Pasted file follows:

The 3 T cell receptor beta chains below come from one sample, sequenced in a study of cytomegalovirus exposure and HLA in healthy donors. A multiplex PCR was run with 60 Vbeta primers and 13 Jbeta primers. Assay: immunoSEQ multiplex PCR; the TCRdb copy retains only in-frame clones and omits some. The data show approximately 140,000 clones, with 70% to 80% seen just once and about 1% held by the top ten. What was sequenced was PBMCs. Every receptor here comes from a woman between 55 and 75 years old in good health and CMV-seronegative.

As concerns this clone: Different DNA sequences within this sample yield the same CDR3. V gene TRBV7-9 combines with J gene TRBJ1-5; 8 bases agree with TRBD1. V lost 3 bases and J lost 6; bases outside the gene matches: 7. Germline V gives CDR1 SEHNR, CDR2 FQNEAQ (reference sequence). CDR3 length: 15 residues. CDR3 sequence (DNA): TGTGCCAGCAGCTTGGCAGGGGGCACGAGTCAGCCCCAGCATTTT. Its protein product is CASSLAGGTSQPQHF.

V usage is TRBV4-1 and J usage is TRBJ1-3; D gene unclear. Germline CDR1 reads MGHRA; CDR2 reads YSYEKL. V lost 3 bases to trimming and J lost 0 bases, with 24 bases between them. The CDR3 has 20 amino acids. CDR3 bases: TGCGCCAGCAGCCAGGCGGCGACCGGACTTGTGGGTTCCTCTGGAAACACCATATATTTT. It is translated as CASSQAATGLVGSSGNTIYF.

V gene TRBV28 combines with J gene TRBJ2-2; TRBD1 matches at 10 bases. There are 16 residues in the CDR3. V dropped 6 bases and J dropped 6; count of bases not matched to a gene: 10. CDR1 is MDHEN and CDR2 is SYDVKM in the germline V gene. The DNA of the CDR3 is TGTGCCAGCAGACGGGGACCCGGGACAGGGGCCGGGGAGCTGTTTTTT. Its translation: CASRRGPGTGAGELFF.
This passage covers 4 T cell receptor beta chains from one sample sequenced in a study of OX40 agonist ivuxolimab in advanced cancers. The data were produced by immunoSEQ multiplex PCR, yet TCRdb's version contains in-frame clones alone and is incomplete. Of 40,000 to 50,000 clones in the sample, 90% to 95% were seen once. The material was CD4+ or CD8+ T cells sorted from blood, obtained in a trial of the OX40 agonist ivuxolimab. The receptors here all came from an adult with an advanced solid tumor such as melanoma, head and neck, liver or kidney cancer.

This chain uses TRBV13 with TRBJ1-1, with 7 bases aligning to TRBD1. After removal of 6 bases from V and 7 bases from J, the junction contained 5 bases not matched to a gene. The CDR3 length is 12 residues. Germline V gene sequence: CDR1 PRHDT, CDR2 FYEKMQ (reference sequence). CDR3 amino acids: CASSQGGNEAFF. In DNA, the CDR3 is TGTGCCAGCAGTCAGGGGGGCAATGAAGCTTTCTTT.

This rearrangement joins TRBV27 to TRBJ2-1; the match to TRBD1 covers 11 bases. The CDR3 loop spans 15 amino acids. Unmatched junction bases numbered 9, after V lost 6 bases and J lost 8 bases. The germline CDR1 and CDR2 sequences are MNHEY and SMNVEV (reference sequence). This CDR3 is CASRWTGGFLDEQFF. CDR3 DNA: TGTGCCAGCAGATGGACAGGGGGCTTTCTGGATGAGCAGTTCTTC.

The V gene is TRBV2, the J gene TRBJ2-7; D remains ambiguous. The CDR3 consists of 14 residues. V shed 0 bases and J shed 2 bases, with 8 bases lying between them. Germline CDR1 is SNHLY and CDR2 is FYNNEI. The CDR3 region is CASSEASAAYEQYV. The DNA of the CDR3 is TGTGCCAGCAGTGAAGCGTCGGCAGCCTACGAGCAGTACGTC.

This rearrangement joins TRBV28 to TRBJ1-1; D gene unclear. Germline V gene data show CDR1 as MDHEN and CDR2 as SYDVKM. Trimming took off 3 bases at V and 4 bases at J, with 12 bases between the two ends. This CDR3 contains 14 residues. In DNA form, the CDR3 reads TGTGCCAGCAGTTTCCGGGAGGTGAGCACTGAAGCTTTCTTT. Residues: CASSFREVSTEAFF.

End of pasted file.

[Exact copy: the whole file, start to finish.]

The 3 T cell receptor beta chains below come from one sample, sequenced in a study of cytomegalovirus exposure and HLA in healthy donors. A multiplex PCR was run with 60 Vbeta primers and 13 Jbeta primers. Assay: immunoSEQ multiplex PCR; the TCRdb copy retains only in-frame clones and omits some. The data show approximately 140,000 clones, with 70% to 80% seen just once and about 1% held by the top ten. What was sequenced was PBMCs. Every receptor here comes from a woman between 55 and 75 years old in good health and CMV-seronegative.

As concerns this clone: Different DNA sequences within this sample yield the same CDR3. V gene TRBV7-9 combines with J gene TRBJ1-5; 8 bases agree with TRBD1. V lost 3 bases and J lost 6; bases outside the gene matches: 7. Germline V gives CDR1 SEHNR, CDR2 FQNEAQ (reference sequence). CDR3 length: 15 residues. CDR3 sequence (DNA): TGTGCCAGCAGCTTGGCAGGGGGCACGAGTCAGCCCCAGCATTTT. Its protein product is CASSLAGGTSQPQHF.

V usage is TRBV4-1 and J usage is TRBJ1-3; D gene unclear. Germline CDR1 reads MGHRA; CDR2 reads YSYEKL. V lost 3 bases to trimming and J lost 0 bases, with 24 bases between them. The CDR3 has 20 amino acids. CDR3 bases: TGCGCCAGCAGCCAGGCGGCGACCGGACTTGTGGGTTCCTCTGGAAACACCATATATTTT. It is translated as CASSQAATGLVGSSGNTIYF.

V gene TRBV28 combines with J gene TRBJ2-2; TRBD1 matches at 10 bases. There are 16 residues in the CDR3. V dropped 6 bases and J dropped 6; count of bases not matched to a gene: 10. CDR1 is MDHEN and CDR2 is SYDVKM in the germline V gene. The DNA of the CDR3 is TGTGCCAGCAGACGGGGACCCGGGACAGGGGCCGGGGAGCTGTTTTTT. Its translation: CASRRGPGTGAGELFF.
This passage covers 4 T cell receptor beta chains from one sample sequenced in a study of OX40 agonist ivuxolimab in advanced cancers. The data were produced by immunoSEQ multiplex PCR, yet TCRdb's version contains in-frame clones alone and is incomplete. Of 40,000 to 50,000 clones in the sample, 90% to 95% were seen once. The material was CD4+ or CD8+ T cells sorted from blood, obtained in a trial of the OX40 agonist ivuxolimab. The receptors here all came from an adult with an advanced solid tumor such as melanoma, head and neck, liver or kidney cancer.

This chain uses TRBV13 with TRBJ1-1, with 7 bases aligning to TRBD1. After removal of 6 bases from V and 7 bases from J, the junction contained 5 bases not matched to a gene. The CDR3 length is 12 residues. Germline V gene sequence: CDR1 PRHDT, CDR2 FYEKMQ (reference sequence). CDR3 amino acids: CASSQGGNEAFF. In DNA, the CDR3 is TGTGCCAGCAGTCAGGGGGGCAATGAAGCTTTCTTT.

This rearrangement joins TRBV27 to TRBJ2-1; the match to TRBD1 covers 11 bases. The CDR3 loop spans 15 amino acids. Unmatched junction bases numbered 9, after V lost 6 bases and J lost 8 bases. The germline CDR1 and CDR2 sequences are MNHEY and SMNVEV (reference sequence). This CDR3 is CASRWTGGFLDEQFF. CDR3 DNA: TGTGCCAGCAGATGGACAGGGGGCTTTCTGGATGAGCAGTTCTTC.

The V gene is TRBV2, the J gene TRBJ2-7; D remains ambiguous. The CDR3 consists of 14 residues. V shed 0 bases and J shed 2 bases, with 8 bases lying between them. Germline CDR1 is SNHLY and CDR2 is FYNNEI. The CDR3 region is CASSEASAAYEQYV. The DNA of the CDR3 is TGTGCCAGCAGTGAAGCGTCGGCAGCCTACGAGCAGTACGTC.

This rearrangement joins TRBV28 to TRBJ1-1; D gene unclear. Germline V gene data show CDR1 as MDHEN and CDR2 as SYDVKM. Trimming took off 3 bases at V and 4 bases at J, with 12 bases between the two ends. This CDR3 contains 14 residues. In DNA form, the CDR3 reads TGTGCCAGCAGTTTCCGGGAGGTGAGCACTGAAGCTTTCTTT. Residues: CASSFREVSTEAFF.